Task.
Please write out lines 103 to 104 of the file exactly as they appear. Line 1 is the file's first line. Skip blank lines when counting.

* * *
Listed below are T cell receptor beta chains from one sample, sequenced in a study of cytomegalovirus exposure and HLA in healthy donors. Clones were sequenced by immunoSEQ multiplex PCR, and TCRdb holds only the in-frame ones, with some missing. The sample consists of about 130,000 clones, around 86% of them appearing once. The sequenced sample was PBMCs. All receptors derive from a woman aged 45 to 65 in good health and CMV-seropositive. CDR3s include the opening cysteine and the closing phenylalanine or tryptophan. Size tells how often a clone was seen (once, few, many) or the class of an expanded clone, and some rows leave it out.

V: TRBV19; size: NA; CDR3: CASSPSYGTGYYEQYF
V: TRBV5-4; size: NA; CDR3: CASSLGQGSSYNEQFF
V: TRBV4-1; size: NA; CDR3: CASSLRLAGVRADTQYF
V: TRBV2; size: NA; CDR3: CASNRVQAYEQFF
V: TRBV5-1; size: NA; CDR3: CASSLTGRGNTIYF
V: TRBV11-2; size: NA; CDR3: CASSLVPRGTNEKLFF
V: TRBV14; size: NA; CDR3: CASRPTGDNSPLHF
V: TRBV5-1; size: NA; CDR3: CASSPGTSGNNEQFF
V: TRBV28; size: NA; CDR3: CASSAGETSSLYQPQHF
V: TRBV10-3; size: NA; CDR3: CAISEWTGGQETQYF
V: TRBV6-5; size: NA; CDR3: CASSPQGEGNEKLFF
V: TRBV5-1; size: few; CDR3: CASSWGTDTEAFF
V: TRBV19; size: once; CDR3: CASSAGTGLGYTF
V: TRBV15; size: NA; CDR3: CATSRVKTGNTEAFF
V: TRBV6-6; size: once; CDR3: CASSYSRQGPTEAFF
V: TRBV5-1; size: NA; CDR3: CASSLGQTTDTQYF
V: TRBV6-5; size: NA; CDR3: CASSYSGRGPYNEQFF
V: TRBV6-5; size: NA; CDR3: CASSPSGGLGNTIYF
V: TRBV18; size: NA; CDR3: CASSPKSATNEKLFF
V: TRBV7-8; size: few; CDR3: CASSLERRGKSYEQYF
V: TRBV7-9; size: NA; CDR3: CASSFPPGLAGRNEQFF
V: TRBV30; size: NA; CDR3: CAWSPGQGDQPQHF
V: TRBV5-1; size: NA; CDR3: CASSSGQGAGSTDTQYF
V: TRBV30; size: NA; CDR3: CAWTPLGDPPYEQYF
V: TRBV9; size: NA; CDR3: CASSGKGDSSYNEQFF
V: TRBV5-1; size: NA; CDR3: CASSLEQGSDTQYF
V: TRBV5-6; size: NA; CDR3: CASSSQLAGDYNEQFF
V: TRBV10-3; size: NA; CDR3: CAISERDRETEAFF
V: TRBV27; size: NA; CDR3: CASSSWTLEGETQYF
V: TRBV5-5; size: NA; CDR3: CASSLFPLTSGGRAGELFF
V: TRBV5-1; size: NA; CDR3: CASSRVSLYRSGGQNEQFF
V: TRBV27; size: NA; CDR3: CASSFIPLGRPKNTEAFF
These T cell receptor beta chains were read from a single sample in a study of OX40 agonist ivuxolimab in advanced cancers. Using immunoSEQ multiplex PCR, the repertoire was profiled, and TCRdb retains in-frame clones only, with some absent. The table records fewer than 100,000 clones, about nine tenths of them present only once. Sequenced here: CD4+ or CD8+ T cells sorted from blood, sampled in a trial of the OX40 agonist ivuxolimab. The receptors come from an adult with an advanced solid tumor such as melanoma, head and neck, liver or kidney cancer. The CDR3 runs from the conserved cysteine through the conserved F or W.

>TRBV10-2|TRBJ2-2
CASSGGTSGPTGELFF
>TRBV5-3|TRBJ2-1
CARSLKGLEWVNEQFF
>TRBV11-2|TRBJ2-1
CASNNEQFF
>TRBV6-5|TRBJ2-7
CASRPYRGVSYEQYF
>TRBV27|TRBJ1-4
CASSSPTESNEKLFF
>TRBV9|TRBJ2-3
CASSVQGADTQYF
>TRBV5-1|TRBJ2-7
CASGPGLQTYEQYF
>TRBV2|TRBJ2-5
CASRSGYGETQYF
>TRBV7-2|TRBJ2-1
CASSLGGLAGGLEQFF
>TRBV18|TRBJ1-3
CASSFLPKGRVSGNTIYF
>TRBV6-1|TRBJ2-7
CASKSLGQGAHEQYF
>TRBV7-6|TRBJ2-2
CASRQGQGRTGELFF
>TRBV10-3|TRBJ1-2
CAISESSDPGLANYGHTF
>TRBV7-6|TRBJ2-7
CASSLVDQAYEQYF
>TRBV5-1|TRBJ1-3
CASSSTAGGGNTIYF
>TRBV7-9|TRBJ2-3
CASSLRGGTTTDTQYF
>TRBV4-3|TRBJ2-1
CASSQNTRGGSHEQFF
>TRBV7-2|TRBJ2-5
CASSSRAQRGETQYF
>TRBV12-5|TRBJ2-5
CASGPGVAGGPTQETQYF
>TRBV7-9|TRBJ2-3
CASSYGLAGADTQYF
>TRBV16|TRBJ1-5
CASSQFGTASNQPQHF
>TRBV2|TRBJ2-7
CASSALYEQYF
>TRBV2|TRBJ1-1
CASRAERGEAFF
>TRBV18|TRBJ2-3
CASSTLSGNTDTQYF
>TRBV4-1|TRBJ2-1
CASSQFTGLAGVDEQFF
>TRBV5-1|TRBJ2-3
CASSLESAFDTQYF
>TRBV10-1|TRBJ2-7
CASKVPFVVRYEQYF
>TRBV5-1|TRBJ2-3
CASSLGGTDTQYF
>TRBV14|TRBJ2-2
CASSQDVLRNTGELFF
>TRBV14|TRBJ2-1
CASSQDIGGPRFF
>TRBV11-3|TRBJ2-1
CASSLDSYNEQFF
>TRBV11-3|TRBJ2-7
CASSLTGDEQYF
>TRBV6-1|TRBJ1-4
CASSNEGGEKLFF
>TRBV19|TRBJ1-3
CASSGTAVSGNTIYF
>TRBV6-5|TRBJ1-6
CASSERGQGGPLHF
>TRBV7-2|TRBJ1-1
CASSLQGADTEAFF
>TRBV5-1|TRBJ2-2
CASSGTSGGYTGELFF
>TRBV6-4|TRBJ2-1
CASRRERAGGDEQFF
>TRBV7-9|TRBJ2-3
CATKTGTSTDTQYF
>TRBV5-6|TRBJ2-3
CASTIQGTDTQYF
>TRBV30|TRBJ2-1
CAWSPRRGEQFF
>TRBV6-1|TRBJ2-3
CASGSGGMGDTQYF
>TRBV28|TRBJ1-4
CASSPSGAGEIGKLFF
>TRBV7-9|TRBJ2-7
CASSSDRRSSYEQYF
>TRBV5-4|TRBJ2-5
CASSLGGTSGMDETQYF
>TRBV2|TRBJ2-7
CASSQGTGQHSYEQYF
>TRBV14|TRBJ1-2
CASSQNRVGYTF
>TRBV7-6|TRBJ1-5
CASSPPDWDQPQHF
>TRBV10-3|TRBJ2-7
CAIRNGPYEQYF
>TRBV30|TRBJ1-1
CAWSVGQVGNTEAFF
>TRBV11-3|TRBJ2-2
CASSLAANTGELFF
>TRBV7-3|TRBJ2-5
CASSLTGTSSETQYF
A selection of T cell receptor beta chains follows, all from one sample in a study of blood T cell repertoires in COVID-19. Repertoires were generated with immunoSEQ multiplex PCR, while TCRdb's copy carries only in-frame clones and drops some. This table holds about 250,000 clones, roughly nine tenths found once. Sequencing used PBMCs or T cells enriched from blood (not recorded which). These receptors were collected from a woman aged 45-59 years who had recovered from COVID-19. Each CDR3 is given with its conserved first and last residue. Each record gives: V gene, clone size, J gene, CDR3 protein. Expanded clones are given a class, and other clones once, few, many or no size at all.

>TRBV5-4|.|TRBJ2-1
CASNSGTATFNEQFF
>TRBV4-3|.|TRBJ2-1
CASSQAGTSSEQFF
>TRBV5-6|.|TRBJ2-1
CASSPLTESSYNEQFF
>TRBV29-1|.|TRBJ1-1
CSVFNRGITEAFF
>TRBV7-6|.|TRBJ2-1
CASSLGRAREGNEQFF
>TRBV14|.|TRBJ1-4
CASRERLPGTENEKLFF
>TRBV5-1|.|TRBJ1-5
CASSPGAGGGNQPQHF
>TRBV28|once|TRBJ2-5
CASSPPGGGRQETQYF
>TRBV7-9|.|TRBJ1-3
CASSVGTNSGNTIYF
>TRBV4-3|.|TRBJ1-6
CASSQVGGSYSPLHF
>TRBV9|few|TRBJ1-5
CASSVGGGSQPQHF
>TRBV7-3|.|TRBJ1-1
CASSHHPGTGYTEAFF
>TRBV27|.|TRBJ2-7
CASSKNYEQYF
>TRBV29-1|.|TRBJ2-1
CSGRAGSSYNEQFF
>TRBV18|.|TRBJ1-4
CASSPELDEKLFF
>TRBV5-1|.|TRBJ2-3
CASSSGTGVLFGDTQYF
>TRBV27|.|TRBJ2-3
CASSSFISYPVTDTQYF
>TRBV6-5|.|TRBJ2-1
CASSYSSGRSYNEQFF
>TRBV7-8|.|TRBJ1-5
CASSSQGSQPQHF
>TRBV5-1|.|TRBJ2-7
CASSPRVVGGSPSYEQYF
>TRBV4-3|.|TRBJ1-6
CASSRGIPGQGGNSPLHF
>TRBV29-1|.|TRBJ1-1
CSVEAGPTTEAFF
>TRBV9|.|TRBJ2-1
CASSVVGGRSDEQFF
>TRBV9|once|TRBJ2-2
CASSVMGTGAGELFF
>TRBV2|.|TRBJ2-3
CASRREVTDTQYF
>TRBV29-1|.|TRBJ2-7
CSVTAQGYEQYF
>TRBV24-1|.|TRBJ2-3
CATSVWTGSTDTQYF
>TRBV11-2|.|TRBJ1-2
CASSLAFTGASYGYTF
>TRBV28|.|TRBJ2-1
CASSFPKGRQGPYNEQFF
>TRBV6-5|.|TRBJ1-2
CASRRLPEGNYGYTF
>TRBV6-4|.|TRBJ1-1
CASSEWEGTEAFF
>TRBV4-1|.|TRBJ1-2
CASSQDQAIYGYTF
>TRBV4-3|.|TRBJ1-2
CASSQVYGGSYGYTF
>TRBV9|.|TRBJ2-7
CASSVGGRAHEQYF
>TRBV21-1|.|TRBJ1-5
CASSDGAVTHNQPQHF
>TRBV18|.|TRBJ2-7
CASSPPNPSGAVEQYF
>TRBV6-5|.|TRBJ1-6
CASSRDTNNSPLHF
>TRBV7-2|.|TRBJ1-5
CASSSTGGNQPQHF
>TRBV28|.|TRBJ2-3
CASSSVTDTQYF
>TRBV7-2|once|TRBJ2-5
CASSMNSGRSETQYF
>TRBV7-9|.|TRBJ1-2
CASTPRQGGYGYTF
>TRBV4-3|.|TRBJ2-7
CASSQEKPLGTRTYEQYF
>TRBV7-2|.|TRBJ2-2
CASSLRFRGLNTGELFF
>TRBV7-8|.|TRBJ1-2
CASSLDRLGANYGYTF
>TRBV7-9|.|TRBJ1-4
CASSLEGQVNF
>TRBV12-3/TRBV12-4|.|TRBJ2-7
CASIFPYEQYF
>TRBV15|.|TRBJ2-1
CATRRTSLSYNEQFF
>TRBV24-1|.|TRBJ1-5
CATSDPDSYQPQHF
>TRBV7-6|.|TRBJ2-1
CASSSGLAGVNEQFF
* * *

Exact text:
>TRBV6-5|TRBJ1-6
CASSERGQGGPLHF